September 17th, 2009 | China Daily Old farmlands feel the heat of climate change
Next week, world leaders will deliberate at the United Nations on measures and actions over climate change in preparation for the Copenhagen Climate Conference in December. For many people, climate change is a political issue that should be left to them to deal with.
However, after his “dream journey” to China’s northernmost province of Heilongjiang last month, my husband made me even more convinced that climate change is an issue that will affect every person on Earth.
Heilongjiang, referred to as the “virgin land of the north” has become China’s largest grain silo, producing 40 billion kg a year of the finest rice, wheat, soybean, corn and other crops.
The beginning of what my husband called “my dream journey” was in 1969 during the “cultural revolution”, when more than 2 million middle school graduates “went down to the countryside” to be “re-educated” by the peasants and herders, as deemed “necessary” by the late Chairman Mao Zedong. They left city homes and traveled hundreds or thousands of miles to live in villages, farms or pasturelands.
As one of these 2 million youths, my husband was sent to a state farm in Heilongjiang province. But the hardship took a toll on his health. He left the farm five years later after contracting a serious illness.
It was not until this past August that my husband was able to go back to the farm for the first time, together with five friends who took the same train to Heilongjiang and rode in the same truck with him to the farm 40 years ago.
Although machines did 70 per cent of the farm work in those days, people still had to follow behind the sowing machine in spring. Today, machines do everything from sowing to harvesting.
When my husband and his friends saw a combine harvester while driving by a field, they asked their SUV driver to stop and ran into the field. They wouldn’t leave until each one climbed onto the combine and had a photo taken. It was the closest they came to their experience four decades ago.
However, my husband also found some of the changes in the farmland disconcerting. A vast marshland by the farm is drying out. Elderly workers complain about less snow in winter and less rainfall in summer, because temperatures are rising. The winters in the past few years are no longer as frigid as they were 40 years ago.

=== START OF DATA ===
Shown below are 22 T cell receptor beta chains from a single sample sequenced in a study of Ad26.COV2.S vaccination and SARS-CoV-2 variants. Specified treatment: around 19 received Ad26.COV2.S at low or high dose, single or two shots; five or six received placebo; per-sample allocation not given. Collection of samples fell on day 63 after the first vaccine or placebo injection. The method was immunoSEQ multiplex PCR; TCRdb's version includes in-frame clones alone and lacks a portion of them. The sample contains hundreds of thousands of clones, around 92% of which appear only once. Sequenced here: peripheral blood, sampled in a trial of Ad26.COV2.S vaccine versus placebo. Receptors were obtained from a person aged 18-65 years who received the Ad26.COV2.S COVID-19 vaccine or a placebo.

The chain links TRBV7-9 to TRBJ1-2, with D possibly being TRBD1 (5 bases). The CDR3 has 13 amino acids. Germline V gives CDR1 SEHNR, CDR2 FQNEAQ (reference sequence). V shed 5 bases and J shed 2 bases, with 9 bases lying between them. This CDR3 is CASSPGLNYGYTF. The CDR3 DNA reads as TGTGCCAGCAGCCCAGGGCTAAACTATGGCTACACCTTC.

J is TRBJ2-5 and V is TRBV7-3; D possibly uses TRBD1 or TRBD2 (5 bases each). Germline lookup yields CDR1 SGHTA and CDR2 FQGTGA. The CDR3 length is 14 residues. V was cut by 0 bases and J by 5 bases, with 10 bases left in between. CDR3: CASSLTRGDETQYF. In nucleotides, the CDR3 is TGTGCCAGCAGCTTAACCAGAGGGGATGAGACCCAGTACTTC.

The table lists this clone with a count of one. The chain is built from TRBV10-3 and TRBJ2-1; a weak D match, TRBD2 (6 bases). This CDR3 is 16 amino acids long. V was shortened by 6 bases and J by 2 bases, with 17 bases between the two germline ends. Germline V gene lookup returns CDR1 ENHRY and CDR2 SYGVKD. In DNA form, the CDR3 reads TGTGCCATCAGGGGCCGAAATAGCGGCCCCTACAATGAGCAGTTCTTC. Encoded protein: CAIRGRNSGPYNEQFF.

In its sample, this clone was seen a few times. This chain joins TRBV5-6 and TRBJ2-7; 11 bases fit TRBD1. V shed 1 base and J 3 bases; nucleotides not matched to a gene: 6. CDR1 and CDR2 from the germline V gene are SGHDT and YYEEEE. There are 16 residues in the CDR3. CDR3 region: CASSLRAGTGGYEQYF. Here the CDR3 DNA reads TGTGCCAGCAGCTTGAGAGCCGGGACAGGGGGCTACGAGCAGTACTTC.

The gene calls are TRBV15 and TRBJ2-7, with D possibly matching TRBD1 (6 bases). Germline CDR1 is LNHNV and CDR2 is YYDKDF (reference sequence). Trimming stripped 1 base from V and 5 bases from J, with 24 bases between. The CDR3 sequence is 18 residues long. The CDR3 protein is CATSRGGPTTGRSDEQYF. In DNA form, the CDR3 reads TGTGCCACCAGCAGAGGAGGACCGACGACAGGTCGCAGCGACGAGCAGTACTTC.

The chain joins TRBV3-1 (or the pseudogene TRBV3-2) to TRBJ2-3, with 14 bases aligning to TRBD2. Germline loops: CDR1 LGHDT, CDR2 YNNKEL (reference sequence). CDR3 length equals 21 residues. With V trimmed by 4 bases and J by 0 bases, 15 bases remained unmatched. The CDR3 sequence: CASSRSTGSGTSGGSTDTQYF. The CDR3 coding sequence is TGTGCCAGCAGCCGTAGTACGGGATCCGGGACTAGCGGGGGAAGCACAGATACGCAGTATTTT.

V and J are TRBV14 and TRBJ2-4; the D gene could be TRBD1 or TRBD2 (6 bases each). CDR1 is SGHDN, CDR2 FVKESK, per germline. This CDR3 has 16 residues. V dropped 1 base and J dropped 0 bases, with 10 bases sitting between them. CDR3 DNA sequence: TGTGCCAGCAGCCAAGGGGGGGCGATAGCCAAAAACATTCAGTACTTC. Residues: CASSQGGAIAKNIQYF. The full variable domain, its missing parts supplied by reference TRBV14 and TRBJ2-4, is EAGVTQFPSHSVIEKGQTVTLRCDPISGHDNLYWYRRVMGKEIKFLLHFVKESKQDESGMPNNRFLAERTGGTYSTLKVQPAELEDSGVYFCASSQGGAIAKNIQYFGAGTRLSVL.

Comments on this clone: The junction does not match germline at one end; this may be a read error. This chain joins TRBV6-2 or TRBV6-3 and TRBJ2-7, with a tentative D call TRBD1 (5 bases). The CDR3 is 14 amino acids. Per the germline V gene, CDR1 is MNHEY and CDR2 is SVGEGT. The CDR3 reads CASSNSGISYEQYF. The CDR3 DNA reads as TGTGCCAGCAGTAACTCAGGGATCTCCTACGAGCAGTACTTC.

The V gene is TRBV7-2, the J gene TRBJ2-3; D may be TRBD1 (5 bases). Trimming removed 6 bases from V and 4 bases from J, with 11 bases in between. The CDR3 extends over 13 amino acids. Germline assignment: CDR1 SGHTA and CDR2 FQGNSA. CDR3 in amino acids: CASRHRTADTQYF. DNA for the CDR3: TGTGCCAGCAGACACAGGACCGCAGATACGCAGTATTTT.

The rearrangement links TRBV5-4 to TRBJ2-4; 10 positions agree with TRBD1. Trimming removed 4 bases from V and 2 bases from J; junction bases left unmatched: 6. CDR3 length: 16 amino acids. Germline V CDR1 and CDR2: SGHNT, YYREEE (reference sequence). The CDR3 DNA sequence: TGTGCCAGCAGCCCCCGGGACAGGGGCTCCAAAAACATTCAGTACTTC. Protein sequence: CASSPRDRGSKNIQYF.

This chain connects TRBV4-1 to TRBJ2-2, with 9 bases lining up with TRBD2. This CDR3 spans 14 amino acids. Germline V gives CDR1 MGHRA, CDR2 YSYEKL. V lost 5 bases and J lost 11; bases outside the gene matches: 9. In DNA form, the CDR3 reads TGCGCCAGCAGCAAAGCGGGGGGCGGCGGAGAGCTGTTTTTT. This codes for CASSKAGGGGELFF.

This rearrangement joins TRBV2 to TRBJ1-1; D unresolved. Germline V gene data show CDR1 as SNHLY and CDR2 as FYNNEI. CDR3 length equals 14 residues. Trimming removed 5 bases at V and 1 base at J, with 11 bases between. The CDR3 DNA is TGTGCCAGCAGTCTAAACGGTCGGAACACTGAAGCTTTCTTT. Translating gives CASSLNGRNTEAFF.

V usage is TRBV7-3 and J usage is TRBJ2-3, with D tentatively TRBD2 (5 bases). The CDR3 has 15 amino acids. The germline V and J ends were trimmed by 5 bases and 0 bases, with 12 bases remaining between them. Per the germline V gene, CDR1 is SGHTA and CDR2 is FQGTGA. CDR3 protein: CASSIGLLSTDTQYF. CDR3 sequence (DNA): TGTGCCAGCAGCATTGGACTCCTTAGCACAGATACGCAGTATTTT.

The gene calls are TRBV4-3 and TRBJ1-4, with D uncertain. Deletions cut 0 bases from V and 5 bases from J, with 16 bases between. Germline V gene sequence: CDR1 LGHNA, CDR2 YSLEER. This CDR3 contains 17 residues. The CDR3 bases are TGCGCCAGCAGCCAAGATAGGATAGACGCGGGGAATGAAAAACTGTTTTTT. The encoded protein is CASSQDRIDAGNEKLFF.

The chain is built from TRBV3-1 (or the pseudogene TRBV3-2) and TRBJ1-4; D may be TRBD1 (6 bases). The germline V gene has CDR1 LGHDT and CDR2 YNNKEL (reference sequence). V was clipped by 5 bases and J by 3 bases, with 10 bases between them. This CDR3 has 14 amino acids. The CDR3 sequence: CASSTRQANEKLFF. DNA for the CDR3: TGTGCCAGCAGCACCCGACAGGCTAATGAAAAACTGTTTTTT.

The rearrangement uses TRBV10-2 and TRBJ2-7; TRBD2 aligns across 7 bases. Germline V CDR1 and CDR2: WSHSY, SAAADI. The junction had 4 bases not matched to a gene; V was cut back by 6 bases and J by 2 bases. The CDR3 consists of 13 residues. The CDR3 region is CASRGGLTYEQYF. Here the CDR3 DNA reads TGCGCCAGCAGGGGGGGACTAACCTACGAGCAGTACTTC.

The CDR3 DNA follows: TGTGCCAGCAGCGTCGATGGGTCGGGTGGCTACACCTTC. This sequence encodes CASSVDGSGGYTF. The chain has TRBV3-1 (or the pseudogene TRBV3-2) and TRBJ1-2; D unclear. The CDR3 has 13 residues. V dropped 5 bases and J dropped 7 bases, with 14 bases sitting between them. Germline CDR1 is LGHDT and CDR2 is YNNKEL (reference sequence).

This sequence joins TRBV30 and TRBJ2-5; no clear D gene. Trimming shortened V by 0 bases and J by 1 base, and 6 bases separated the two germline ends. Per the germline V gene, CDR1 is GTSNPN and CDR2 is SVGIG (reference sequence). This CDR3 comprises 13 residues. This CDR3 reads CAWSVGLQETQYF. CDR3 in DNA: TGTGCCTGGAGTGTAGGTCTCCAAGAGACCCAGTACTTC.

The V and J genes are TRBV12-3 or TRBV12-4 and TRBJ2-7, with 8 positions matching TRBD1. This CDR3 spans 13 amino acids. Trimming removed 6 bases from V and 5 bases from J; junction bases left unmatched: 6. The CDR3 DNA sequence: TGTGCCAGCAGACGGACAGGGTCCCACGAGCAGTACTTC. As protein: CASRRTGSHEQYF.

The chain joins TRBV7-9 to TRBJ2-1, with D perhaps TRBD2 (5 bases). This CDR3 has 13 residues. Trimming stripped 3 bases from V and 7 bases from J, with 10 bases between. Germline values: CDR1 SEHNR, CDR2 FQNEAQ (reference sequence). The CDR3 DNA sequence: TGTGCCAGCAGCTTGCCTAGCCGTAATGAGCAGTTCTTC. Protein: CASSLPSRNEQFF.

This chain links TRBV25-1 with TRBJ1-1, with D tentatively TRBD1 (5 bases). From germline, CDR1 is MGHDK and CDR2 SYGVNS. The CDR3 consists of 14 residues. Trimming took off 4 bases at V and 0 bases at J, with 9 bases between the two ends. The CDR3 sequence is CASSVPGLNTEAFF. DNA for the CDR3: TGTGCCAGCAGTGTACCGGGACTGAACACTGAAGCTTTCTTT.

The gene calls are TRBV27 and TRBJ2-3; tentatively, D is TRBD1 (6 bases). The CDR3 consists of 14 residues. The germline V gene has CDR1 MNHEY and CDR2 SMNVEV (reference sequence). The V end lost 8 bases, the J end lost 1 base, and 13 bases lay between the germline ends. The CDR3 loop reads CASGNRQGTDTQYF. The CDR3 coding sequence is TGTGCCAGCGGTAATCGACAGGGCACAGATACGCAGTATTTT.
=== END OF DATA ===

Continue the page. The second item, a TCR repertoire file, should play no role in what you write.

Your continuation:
Old farmlands feel the heat of climate change
Some of the former wetlands in Heilongjiang have been turned into farmland. A few years ago, some officials even proposed doubling the acreage of farmland by cultivating more virgin soil or wetlands. Many local people still abhor the idea. Wetlands are part of the ecological system and help to retain water and provide moisture. In areas where wetlands have shrunk, there have been more droughts.
Heilongjiang seeks to raise its grain output to 50 billion kg in the next six years. I hope local policymakers will take climate change into consideration and reexamine their lofty goals.
I’m somewhat comforted that officials have promised, through some media reports, not to farm more virgin soil and disrupt the existing ecology. They hope to achieve higher yields by adopting new technologies and introducing high-yield seeds.
Local technicians have also built new irrigation systems to regulate the use of water, as rice consumes 90 per cent of water used on farming in the province.
I still believe that it’s important to set realistic goals in development. Experts have already predicted that weather fluctuations may eventually change weather patterns, which will affect soil and the water. We must not ignore the warning signs.
By Li Xing